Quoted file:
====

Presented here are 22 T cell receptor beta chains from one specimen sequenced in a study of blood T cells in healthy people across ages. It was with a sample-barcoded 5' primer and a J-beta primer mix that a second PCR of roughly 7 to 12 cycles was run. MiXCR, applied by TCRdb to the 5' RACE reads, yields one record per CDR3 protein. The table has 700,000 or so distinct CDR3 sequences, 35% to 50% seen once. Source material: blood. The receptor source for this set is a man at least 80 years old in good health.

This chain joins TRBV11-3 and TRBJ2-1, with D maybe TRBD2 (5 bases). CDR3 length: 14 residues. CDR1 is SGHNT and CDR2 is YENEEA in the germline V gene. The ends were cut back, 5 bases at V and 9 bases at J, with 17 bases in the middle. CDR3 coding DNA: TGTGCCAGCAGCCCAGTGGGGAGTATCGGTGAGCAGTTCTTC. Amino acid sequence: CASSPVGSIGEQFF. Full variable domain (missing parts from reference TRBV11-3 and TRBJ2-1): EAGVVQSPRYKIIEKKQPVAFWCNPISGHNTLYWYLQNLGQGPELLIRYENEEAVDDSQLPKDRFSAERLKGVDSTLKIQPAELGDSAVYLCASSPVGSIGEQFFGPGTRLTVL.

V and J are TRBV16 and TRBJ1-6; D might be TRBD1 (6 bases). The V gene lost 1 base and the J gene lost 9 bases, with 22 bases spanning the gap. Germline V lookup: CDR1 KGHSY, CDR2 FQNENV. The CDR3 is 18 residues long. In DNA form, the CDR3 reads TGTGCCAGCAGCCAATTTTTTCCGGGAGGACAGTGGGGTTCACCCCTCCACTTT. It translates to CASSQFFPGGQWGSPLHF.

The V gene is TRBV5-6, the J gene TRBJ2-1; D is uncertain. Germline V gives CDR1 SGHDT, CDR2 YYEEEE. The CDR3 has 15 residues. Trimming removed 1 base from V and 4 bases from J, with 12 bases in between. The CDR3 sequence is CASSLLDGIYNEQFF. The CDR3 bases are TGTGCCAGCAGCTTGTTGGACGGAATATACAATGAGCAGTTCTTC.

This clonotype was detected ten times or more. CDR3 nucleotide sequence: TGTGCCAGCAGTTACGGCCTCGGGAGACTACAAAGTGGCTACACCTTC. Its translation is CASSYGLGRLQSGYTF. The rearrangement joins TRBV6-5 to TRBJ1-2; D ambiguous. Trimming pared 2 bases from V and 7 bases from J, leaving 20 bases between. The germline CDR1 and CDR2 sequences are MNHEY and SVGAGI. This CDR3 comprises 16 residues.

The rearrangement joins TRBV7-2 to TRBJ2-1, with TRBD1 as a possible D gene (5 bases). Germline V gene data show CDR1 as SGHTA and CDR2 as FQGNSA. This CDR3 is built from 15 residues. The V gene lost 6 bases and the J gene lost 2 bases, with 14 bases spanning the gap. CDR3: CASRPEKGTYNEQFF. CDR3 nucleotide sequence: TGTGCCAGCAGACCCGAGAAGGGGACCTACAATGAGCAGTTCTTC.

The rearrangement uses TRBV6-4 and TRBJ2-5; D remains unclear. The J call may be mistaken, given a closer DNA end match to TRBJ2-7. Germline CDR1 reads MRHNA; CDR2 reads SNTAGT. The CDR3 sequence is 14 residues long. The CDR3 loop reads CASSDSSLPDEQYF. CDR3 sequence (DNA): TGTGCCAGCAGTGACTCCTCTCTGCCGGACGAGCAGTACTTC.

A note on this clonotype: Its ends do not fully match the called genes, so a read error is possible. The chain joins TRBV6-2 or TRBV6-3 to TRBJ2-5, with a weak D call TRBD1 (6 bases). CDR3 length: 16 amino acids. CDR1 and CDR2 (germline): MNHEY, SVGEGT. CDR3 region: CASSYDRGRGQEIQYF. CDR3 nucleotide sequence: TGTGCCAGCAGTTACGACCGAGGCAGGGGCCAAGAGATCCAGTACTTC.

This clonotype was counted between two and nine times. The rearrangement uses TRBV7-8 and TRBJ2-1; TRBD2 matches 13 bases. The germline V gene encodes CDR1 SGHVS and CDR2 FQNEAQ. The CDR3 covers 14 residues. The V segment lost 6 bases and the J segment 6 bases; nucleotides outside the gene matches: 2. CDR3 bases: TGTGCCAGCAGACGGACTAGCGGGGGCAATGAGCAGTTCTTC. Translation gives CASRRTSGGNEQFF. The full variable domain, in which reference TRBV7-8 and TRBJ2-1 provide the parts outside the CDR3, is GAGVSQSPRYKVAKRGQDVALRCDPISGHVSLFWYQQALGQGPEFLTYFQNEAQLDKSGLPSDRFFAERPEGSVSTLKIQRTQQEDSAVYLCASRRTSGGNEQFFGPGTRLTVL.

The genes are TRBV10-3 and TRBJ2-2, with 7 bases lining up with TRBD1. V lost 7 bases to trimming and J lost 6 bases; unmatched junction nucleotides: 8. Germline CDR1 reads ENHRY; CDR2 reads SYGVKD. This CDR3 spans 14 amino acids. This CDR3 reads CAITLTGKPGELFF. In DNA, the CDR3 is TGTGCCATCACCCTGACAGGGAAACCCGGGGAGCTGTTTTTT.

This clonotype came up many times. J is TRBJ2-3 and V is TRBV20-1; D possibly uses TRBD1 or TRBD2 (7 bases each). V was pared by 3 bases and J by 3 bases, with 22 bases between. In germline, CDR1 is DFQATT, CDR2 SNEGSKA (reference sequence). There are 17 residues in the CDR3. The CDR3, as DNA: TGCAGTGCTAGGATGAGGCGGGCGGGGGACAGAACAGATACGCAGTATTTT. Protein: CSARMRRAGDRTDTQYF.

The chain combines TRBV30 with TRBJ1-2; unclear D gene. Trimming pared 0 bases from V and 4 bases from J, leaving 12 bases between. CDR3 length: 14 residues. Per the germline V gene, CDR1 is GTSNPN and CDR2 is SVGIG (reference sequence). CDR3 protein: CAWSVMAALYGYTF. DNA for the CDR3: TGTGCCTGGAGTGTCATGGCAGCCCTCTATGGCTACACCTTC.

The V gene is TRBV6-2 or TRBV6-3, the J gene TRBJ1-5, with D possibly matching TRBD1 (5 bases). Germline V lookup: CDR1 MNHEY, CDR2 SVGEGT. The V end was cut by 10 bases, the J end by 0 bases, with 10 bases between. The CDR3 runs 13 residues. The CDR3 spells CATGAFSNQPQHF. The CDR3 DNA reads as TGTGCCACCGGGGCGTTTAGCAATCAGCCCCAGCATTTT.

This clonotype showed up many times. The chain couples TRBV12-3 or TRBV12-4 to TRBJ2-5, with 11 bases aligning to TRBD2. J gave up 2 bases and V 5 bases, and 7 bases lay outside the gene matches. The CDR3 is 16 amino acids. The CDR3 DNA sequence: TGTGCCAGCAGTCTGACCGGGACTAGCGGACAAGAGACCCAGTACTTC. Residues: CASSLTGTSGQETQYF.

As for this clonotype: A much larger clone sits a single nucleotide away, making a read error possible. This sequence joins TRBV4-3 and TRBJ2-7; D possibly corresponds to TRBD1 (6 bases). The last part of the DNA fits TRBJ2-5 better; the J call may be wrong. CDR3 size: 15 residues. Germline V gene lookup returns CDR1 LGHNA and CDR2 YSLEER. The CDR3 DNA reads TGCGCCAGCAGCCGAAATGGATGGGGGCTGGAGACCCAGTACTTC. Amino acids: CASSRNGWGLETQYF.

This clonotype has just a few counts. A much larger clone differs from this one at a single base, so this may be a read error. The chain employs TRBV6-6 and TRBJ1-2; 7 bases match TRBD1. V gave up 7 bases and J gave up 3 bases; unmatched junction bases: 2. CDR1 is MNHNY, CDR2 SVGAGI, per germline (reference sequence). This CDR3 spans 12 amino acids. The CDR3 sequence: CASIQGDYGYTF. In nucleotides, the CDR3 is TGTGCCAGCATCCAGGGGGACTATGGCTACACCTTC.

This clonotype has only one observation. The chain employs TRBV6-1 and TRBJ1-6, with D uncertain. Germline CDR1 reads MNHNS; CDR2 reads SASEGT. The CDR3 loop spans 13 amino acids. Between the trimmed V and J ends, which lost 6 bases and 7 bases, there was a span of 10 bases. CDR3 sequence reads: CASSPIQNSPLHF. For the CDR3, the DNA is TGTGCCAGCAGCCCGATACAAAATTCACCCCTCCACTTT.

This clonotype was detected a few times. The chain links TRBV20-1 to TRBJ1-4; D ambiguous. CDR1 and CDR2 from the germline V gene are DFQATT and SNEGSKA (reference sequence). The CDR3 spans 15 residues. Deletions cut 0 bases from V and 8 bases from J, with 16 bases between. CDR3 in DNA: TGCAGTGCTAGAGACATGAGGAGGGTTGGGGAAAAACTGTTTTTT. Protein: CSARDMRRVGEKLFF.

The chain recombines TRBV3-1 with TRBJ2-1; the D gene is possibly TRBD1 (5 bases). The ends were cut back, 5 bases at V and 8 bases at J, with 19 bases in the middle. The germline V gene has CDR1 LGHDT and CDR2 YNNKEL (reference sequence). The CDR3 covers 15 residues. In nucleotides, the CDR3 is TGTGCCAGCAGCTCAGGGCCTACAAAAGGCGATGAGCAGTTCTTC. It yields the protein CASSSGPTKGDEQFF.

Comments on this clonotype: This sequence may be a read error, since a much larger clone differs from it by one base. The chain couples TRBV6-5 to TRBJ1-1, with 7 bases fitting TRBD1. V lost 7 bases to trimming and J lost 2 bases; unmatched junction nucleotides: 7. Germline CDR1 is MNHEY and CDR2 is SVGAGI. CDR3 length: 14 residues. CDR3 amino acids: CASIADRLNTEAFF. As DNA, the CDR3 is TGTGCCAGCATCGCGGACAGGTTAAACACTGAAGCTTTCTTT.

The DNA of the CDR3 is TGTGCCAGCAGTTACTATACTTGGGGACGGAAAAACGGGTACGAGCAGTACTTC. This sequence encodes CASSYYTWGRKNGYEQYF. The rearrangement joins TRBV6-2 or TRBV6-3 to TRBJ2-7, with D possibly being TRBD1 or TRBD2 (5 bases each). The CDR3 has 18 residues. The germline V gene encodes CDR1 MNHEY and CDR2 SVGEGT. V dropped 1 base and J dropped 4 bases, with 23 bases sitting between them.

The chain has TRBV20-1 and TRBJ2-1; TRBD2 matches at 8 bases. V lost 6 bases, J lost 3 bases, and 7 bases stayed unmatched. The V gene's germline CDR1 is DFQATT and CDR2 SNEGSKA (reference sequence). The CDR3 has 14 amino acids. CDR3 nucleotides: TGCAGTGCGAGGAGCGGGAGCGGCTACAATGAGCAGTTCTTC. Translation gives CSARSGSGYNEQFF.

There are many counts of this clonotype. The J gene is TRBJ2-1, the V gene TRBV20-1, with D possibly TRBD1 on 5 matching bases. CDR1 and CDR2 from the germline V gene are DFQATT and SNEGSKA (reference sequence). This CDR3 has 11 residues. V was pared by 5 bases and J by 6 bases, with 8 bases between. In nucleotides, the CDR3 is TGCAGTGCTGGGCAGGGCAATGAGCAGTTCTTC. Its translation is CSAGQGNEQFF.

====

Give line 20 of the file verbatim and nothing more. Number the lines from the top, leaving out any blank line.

Comments on this clonotype: This sequence may be a read error, since a much larger clone differs from it by one base. The chain couples TRBV6-5 to TRBJ1-1, with 7 bases fitting TRBD1. V lost 7 bases to trimming and J lost 2 bases; unmatched junction nucleotides: 7. Germline CDR1 is MNHEY and CDR2 is SVGAGI. CDR3 length: 14 residues. CDR3 amino acids: CASIADRLNTEAFF. As DNA, the CDR3 is TGTGCCAGCATCGCGGACAGGTTAAACACTGAAGCTTTCTTT.